An Introduction to the Cotton Annex

The Cotton Annex (Photo: Ted Nigrelli)

Last week, the House Transportation and Infrastructure Committee held a hearing in the Cotton Annex, a vacant federal building just south of the National Mall.  This hearing was the latest installment of the committee’s “Stop Sitting on Our Assets” campaign, the theme of which is to spur GSA into disposing of underutilized and unneeded properties.  Much has been reported on the outcome of this hearing, both by Congress and the local press.  We thought we’d focus on the building.

The Cotton Annex was built in 1937 as part of the U.S. Department of Agriculture’s three main headquarters facilities.  It was built at a time when “stripped classicism” was all the rage among the in-house government architects who designed most federal buildings of the era.  The building stands 7-1/2 floors tall (the half floor attributed to warehouse and related mezzanine space that were converted to office in the 1970s).  The building is relatively small, reportedly just 89,000 square feet, but the site is 1.71 acres.  The reason for this relatively low land utilization is that the Cotton Annex was planned to eventually be twice the size originally authorized. It was designed as roughly one-half of a building and that is evident today when you note that the building’s southern portion appears sheared off.  In fact, in the photo above you’ll see that the “Department of Agriculture” inscription on the top of the building is placed so as to be in the center of the to-be-completed structure.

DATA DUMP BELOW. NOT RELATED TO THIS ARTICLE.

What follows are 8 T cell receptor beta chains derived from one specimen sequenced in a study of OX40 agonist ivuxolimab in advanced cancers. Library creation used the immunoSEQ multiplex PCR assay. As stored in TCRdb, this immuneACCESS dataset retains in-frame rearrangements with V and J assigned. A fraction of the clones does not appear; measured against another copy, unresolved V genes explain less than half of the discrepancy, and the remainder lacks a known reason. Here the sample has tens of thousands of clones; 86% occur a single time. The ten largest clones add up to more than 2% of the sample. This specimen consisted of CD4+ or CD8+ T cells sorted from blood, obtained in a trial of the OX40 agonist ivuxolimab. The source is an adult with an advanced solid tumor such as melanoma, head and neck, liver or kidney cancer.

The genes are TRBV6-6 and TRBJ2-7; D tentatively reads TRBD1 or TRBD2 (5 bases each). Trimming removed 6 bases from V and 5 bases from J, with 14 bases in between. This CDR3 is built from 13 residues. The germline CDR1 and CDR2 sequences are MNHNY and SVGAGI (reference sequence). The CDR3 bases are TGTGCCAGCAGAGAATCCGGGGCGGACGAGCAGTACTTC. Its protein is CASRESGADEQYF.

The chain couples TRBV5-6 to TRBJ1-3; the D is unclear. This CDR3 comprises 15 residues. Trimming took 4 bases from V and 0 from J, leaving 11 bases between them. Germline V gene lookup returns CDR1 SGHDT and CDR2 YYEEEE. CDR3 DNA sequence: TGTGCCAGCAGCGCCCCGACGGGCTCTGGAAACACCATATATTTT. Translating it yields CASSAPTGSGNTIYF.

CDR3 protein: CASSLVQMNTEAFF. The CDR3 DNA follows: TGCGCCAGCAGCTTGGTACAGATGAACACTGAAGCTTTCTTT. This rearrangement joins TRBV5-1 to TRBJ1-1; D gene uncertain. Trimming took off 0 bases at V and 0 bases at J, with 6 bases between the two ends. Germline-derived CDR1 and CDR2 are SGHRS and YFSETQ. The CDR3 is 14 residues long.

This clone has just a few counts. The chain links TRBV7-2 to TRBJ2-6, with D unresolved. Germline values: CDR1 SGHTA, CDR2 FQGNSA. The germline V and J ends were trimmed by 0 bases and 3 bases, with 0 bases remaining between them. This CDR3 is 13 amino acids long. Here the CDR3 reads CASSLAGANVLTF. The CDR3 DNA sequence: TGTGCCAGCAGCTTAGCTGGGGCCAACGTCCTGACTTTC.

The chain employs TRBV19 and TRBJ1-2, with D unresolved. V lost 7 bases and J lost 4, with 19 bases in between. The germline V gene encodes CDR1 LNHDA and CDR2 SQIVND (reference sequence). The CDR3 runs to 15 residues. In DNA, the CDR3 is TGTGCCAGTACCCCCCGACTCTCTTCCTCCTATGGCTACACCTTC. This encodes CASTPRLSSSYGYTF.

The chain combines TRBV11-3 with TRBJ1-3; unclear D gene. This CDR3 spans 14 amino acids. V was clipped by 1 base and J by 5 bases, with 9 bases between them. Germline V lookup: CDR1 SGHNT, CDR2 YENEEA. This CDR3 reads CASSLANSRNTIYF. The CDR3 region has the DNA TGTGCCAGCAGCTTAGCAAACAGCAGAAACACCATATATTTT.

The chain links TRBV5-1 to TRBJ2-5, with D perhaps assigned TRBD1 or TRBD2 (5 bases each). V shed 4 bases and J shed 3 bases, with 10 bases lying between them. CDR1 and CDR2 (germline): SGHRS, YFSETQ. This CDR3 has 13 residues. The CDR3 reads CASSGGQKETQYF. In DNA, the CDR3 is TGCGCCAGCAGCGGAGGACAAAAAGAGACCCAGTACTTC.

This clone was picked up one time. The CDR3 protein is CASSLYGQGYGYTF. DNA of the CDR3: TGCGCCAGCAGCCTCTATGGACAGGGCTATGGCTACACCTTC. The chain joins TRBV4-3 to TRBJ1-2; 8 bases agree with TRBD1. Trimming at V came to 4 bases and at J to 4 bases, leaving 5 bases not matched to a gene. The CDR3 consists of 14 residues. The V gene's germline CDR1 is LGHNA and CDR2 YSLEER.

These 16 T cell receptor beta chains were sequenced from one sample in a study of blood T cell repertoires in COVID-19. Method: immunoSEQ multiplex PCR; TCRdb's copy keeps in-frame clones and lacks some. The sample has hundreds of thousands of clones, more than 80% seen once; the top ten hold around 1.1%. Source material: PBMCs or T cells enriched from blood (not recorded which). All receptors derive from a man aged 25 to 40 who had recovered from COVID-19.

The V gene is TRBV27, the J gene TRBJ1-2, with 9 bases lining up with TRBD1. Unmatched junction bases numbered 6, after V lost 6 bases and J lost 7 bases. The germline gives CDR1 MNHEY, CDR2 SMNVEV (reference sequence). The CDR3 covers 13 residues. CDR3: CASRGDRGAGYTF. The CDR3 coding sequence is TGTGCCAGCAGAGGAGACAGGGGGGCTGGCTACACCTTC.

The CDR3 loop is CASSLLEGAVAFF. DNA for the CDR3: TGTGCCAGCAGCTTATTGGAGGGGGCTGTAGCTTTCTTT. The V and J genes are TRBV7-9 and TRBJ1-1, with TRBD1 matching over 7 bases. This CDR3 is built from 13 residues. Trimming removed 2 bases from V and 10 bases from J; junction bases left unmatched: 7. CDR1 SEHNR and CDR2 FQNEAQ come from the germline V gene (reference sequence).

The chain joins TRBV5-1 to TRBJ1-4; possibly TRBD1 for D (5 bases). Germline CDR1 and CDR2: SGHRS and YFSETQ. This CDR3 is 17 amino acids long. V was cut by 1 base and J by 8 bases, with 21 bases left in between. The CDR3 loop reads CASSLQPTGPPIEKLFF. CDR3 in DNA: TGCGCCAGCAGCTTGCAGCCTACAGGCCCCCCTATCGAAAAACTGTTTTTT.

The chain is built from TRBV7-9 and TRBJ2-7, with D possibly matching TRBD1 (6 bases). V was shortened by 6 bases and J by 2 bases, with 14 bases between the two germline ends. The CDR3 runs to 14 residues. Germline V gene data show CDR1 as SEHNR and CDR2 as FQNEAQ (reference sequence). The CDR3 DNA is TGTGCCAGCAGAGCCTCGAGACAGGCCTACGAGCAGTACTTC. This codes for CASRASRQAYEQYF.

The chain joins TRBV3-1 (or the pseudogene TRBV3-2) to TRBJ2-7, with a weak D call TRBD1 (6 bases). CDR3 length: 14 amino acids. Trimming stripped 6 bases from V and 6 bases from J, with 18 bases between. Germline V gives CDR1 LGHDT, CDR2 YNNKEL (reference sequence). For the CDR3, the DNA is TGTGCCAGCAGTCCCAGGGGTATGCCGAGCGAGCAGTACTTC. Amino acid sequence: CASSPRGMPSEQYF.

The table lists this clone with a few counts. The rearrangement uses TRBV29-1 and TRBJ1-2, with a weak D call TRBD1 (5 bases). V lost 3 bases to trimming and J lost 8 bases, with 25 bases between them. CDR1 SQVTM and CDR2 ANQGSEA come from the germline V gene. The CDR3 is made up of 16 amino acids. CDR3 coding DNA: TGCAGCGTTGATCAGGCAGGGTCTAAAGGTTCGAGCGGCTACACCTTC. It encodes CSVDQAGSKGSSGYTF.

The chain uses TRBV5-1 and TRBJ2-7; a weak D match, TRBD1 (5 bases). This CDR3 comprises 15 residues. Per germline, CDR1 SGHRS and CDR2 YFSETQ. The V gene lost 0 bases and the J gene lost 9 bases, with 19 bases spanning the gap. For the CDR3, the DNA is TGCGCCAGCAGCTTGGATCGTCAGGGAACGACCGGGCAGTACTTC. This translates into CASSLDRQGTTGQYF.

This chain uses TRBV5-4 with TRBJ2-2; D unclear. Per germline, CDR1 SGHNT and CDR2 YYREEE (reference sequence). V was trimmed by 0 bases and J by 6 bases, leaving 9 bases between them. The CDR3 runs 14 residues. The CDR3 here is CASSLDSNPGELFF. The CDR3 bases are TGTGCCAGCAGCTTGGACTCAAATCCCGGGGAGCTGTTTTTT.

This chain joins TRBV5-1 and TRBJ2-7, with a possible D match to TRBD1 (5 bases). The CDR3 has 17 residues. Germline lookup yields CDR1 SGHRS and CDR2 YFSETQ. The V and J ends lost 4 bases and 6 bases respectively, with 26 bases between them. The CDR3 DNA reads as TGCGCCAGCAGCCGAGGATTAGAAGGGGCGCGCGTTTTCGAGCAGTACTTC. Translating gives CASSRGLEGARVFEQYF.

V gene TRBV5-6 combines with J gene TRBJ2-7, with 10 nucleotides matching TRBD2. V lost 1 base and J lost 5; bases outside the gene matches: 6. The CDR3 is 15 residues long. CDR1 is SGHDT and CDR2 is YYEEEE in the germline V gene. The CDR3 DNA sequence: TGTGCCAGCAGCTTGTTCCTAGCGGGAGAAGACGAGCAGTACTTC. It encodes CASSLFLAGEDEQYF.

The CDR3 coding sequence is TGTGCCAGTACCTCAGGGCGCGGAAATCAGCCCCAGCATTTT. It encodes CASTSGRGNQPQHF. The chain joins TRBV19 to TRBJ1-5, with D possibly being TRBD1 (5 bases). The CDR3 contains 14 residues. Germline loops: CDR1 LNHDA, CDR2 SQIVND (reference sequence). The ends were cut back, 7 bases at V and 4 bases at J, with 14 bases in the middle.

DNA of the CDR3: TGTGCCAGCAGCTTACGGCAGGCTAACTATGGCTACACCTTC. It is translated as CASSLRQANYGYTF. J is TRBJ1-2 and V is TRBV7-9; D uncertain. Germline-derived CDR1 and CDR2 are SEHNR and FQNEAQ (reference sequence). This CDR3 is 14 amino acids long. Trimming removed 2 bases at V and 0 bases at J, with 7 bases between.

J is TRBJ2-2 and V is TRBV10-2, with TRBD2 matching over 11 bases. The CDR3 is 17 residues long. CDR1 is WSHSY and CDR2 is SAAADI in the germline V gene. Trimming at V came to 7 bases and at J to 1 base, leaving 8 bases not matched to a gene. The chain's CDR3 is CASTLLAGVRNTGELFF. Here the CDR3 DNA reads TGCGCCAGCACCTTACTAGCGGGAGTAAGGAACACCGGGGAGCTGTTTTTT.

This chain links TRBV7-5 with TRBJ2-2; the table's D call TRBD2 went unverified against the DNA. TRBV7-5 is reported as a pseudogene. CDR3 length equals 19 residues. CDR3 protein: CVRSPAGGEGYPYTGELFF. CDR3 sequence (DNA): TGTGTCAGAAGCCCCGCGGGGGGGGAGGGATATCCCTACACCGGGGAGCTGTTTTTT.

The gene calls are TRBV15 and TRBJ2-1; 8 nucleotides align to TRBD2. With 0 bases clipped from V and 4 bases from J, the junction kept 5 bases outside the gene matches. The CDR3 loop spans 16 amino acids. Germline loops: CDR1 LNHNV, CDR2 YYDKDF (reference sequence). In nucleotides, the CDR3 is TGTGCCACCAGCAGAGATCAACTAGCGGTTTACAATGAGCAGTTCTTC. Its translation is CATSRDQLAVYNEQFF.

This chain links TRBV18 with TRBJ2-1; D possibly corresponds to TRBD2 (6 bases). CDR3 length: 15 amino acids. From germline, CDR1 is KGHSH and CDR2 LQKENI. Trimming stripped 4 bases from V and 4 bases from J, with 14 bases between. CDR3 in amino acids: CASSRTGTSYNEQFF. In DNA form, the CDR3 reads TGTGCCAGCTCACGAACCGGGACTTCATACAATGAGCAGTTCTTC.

The Cotton Annex is located just southeast of USDA’s massive 2+ million gross square foot South Building.  For seventy years the USDA occupied the building, even modernizing it in 1970.  However, since 2007 the Annex has been vacant, though the Federal Protective Service has rented the parking area as an inspection point for vehicles serving the Ronald Reagan Building.  And this gets to the heart of the issue because the FPS pays rent for the parking area sufficient to cover the annual operating costs of the entire property ($279,000 in FY 2011).  GSA contends that the property does not lose money and it doesn’t want to sell because the Cotton Annex represents one of the few remaining developable parcels in DC in GSA’s inventory.  The agency views the site as a critical asset for future federal development, meeting GSA’s goal of prioritizing Federally-owned space over leased space.  The Cotton Annex is also proximate to GSA’s Central Heating and Refrigeration Plant and there is planning underway to determine if the site can be utilized as part of GSA’s plan to modernize the heating, cooling and transmission system used to serve 93 buildings in downtown Washington, DC.

Congress, however, wants the property sold and it has introduced various legislative proposals over the past several years to dispose of all or part of the property.  Among these were efforts to establish a National Health Museum in the current building and a separate proposal to sell the parking area north of the existing building (along with portions of other federal parcels) for construction of a National Women’s History Museum.

In both instances, the property would be transferred at market value, much of which is in the land.  The property is zoned C-3-C which also exists throughout much of the City’s CBD and East End submarkets.  Though the current City assessed value is just shy of $50 million, the Congressional Budget Office (CBO) estimates that the entire Cotton Annex property is worth at least $150 million.

Whether this property is ultimately sold or not will probably hinge on whether GSA will control the proceeds.  As GSA Public Buildings Commissioner Bob Peck noted in his testimony: “GSA has not objected to many of the legislative proposals, as the proposals required compensation of fair market value and protected the public’s interest in these properties.  Recent proposals in the House, however, have unfortunately revised this legislation, subjecting the proceeds to future specific appropriations as well as including unrelated projects.”

One Response to An Introduction to the Cotton Annex

  1. Pingback: An Urban Garden Promenade for DC | Urban Scrawl

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